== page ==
Joseph Wood, Dolley (Payne) Todd Madison, 1817, Oil on canvas. Virginia Historical Society, 1967.14.
Center for Women's History
Women’s history is American history. Bring it into your classroom with our new curriculum!
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Robert and Mercedes Eichholz Foundation
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Module 1 - Unofficial Politician: Dolley Madison in Washington
“Unofficial Politician” focuses on Dolley Madison and the important role she played in the political life of the early federal period. At the time, partisan divide ran so deep it sometimes ended in physical fights, even duels. Dolley Madison was not officially a politician, of course, but she was a woman of great political savvy. She used the power of her position and her personality to offer a new way for politicians, always male, to interact and bridge the disagreements and rivalries that separated them.
This unit explores Dolley Madison’s life from childhood to old age—her Quaker upbringing and later slave ownership, her first marriage and traumatic early loss, her friendships, her money problems, and her relationship with her troubled son. But the central focus is Dolley Madison as the astute political partner of James Madison during his terms as secretary of state and president. It offers a new way to look at the nation’s early history, and at the part women played in bringing the Constitution to life on the ground, even as laws and attitudes restricted their freedom. And it provides a lens for looking more broadly at the lives of women in the early republic—not only elite white women like Dolley, but the women of different races and classes who interacted with her as well.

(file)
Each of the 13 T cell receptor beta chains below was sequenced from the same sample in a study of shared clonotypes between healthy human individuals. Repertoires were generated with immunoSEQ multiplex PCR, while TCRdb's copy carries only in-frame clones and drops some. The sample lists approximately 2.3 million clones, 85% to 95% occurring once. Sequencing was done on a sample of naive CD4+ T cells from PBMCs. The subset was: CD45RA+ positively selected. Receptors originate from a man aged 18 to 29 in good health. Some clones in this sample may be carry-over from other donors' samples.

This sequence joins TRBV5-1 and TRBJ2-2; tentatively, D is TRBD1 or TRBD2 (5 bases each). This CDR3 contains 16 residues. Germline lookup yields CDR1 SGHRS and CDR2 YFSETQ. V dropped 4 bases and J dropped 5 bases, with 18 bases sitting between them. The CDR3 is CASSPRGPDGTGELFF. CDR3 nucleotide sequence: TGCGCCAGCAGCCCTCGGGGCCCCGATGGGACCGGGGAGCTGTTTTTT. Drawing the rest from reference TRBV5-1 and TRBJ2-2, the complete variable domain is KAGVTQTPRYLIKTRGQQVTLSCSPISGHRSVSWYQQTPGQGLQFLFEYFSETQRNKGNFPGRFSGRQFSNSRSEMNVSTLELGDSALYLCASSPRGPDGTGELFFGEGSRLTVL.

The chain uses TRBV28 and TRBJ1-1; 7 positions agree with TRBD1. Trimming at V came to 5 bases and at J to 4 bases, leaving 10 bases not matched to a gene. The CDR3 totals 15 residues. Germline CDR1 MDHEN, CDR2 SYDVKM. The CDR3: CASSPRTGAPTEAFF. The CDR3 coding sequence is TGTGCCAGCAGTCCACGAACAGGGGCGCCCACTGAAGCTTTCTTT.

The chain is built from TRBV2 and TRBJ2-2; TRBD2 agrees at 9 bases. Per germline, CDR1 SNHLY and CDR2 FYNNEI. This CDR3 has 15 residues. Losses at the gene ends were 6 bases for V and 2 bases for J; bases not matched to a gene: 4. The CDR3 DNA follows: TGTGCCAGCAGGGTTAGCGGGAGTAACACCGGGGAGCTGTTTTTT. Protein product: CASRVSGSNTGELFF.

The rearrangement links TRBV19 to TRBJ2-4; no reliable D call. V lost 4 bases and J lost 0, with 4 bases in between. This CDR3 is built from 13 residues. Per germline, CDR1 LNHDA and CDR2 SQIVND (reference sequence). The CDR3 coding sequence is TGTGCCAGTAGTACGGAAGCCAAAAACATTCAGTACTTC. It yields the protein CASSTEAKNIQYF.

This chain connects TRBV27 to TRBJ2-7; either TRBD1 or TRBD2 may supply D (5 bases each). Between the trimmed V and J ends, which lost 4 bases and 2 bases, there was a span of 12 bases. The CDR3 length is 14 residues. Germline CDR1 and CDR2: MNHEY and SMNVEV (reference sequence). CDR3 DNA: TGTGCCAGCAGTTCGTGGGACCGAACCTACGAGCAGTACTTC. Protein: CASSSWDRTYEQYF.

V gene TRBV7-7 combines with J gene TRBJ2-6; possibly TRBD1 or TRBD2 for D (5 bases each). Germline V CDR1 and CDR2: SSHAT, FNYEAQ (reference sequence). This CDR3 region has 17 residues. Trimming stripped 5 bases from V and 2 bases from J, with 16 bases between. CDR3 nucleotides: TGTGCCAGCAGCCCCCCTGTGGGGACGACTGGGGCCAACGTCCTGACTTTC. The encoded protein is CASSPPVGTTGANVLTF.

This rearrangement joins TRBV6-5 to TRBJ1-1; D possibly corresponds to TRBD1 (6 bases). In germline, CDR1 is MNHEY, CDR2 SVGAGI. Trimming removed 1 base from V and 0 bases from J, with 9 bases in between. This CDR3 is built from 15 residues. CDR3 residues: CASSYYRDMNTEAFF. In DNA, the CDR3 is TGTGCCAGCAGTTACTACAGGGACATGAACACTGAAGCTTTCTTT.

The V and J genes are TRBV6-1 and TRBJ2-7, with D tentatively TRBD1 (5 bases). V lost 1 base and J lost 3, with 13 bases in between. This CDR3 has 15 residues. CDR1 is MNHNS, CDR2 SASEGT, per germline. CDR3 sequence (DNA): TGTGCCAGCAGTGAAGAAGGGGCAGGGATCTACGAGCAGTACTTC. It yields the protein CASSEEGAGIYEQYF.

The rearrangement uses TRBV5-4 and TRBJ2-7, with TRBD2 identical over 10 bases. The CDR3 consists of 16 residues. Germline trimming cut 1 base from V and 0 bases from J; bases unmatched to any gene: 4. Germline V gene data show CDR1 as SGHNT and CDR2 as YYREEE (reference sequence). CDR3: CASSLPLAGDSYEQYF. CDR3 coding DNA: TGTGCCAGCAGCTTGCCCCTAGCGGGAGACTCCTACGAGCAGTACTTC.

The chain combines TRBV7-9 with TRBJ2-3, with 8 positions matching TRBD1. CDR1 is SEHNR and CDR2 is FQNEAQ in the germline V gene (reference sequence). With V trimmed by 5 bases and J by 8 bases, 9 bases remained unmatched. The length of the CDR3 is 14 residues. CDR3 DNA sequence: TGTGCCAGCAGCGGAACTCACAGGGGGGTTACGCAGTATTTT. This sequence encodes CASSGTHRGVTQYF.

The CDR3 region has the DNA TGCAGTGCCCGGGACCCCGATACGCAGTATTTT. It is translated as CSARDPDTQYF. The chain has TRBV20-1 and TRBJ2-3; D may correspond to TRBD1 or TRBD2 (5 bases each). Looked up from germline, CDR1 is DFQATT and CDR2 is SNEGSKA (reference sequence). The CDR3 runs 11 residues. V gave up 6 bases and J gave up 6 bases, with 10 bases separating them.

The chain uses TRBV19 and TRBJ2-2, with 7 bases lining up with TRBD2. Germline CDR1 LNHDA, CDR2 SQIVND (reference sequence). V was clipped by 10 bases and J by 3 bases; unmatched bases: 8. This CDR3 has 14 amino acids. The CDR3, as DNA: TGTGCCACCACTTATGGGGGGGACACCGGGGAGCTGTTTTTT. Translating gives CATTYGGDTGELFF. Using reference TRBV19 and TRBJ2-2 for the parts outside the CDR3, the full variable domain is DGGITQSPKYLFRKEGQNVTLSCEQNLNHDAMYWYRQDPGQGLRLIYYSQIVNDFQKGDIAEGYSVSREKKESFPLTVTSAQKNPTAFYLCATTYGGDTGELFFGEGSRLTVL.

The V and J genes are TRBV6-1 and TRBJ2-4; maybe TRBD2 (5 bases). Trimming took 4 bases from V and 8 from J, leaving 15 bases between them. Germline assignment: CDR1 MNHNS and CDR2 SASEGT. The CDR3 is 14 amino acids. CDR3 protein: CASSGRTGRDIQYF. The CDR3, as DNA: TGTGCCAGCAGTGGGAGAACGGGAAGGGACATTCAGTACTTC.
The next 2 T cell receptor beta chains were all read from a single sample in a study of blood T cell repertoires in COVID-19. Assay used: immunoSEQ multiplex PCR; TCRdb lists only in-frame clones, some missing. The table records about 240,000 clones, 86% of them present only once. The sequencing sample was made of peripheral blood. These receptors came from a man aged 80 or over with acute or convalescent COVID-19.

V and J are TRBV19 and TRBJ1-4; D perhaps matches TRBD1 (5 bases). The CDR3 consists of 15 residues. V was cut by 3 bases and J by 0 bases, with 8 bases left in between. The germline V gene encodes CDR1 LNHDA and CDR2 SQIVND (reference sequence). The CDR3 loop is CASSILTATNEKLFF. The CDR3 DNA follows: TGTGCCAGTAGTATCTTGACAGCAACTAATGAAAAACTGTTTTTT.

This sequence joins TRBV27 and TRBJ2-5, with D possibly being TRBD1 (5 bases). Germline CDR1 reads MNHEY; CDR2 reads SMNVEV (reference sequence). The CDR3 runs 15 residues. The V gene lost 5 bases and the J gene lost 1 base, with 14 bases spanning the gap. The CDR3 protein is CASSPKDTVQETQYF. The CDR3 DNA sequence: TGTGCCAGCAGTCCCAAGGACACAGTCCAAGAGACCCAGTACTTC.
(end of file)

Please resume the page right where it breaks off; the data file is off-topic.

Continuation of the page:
Suggested Activities & Discussion Questions
Margaret Bayard Smith
Resource 1: Coverture
Resource 2: Political Battles
Resource 3: Lessons Learned
Resource 4: Parties and Politics
Resource 5: Fashion and Politics
Resource 6: Saving Washington
Resource 7: Paul Jennings’s Account of the British Attack
Resource 8: Washington Burns
Resource 9: Write to Me